14) Find many more great plastic bottle cap reuse ideas in our Trash Backwards Web App. Here, we’ve rounded up the best and brightest plastic bottle cap reuse, reduce, and recycling ideas for you on one easy-to-navigate page!
Recycle Them: Keep the lids on the bottles! In our part of the world, the caps can go in our local recycling. Our zero waste committee advises us to leave the caps on our plastic bottles (regardless of signs that say the opposite). Just make sure the bottles are clean and empty. Can we do this in other parts of the country, you ask? Yes. The Association of Post Consumer Plastic Recyclers supports this practice. If you’re not sure you can do it, check with your local recycler and show them the APR press release.
If your town or city won’t recycle them, then you still have some options. First, you could look for your nearest Aveda salon or store. Go to their store locator page to look up those nearest you and then call them to make sure they’ll take your bottle caps. If they do, they’ll take flip-top caps like ketchup bottle caps, and prescription bottle caps as well as shampoo bottle caps and laundry detergent caps.
Whole Foods and Preserve have a joint program called Gimme 5 that collects yogurt cups and other #5 plastics including caps. You’ll need to check their website to make sure there’s a Whole Foods in your state participating in the program.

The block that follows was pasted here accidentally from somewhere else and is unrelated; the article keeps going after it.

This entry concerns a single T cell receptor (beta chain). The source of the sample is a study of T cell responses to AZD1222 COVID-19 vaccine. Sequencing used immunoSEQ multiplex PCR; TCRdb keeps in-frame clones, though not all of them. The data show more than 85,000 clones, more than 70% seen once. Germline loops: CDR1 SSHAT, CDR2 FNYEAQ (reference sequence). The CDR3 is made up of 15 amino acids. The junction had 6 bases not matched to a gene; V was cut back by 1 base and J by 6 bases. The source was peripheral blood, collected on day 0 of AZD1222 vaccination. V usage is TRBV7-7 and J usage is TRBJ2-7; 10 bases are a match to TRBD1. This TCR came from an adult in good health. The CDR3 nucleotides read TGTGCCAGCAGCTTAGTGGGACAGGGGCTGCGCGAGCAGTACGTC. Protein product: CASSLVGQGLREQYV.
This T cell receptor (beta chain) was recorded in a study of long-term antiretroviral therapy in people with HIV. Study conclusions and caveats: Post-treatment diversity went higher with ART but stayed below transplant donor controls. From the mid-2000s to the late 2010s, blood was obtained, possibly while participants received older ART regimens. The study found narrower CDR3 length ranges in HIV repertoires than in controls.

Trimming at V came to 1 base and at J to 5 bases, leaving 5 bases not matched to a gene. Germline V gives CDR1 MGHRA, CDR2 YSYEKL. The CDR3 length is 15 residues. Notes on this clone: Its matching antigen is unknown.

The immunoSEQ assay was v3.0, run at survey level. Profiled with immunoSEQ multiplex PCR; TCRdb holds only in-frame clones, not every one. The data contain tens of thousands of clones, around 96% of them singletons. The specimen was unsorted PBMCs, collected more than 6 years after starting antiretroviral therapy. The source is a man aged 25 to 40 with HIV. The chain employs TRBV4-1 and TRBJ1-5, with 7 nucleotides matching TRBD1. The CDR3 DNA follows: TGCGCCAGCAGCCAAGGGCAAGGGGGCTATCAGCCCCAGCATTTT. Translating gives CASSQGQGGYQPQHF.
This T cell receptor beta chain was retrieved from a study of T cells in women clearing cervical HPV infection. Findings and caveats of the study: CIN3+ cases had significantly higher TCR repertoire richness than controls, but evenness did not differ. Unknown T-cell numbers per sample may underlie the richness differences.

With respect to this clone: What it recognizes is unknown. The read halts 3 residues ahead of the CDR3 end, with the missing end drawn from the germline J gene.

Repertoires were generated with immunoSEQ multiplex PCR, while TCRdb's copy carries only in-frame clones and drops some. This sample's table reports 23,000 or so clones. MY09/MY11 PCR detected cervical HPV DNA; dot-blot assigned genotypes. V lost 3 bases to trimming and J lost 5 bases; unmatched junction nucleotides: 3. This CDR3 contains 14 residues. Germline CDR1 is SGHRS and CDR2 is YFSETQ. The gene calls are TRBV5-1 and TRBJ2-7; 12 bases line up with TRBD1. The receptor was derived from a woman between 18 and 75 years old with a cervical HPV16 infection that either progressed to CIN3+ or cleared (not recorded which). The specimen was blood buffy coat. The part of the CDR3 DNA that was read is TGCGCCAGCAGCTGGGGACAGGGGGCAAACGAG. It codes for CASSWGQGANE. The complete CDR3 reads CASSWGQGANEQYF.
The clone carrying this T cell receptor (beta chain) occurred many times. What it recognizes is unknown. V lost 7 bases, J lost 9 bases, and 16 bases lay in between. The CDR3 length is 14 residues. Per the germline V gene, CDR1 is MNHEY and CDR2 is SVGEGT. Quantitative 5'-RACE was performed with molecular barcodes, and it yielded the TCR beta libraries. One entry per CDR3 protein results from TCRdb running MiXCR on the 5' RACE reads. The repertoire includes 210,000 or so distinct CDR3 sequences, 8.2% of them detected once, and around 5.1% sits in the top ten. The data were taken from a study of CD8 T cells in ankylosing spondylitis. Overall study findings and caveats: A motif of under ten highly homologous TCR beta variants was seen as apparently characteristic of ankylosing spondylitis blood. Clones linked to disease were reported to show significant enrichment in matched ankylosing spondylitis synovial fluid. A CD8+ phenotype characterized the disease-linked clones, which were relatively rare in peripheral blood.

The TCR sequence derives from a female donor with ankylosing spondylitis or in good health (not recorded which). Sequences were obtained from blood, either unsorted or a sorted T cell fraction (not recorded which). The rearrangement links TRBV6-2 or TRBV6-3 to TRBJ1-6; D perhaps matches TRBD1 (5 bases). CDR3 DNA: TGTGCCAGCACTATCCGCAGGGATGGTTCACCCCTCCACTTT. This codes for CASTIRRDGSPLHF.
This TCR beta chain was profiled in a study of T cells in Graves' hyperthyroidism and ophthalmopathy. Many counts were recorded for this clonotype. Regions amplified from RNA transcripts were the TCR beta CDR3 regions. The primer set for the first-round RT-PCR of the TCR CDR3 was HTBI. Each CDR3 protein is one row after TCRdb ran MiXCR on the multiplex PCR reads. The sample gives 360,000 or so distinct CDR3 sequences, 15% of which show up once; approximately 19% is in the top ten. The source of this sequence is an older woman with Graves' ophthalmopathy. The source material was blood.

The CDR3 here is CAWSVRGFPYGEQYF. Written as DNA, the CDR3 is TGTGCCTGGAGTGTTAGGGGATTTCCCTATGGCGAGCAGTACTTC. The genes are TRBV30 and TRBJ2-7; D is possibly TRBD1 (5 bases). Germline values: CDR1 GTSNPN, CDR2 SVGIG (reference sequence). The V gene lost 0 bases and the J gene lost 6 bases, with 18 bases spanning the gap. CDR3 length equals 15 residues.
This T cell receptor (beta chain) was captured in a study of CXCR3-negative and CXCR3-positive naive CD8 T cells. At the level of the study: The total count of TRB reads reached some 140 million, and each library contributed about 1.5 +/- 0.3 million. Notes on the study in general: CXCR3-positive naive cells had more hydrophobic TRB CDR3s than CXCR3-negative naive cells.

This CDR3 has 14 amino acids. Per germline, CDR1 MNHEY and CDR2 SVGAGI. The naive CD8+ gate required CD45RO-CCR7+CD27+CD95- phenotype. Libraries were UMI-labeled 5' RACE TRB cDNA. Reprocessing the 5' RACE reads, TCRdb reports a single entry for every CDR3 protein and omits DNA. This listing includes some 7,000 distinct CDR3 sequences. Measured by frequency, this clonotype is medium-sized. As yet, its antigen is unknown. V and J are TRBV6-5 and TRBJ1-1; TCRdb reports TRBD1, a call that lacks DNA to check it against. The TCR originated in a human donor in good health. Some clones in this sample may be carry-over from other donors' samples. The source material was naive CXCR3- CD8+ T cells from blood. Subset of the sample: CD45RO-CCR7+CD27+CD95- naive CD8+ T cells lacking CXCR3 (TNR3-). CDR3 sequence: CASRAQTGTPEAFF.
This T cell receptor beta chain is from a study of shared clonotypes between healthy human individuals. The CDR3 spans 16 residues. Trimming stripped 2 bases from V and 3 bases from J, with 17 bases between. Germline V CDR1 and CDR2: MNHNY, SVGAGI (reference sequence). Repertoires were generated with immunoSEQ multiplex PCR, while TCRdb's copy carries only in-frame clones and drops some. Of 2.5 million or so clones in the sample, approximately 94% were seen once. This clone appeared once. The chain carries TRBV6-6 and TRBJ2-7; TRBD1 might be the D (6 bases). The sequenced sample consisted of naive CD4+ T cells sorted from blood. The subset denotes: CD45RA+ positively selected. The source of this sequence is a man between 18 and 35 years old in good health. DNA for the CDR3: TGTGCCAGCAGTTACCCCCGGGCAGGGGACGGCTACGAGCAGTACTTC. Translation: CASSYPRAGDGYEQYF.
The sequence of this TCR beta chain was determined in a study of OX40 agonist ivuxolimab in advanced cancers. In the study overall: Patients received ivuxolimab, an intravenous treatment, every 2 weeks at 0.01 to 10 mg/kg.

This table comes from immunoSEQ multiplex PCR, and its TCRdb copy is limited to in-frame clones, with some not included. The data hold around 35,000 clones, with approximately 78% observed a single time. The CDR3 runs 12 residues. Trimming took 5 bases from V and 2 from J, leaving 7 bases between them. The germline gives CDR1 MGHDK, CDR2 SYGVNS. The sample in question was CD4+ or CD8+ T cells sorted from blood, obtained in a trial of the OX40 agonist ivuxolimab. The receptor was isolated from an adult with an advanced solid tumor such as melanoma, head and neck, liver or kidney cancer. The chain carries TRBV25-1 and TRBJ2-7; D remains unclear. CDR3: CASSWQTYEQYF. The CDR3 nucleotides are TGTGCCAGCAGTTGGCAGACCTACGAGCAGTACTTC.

If there isn’t a Gimme 5 drop off location near you, don’t give up yet! You can mail your stockpiled caps to Caps Can Do in Ohio. They make funnels and buckets out of them, among other plastic things.
What else do I need to know about plastic bottle caps? Watch “The Story of Bottled Water.”
Did you know Cleveland tap water tastes better, and is better for you, than Fiji bottled water? If that’s all you get from the movie, you’ve understood much of what you need to really know: Bottled water, for the most part, is not good for you or the environment. And if you’re up for some further reading on the subject of plastics and their effect on us all, Plastic Manners has written a concise and clear article on why we need to start paying attention to the plastics in our everyday lives.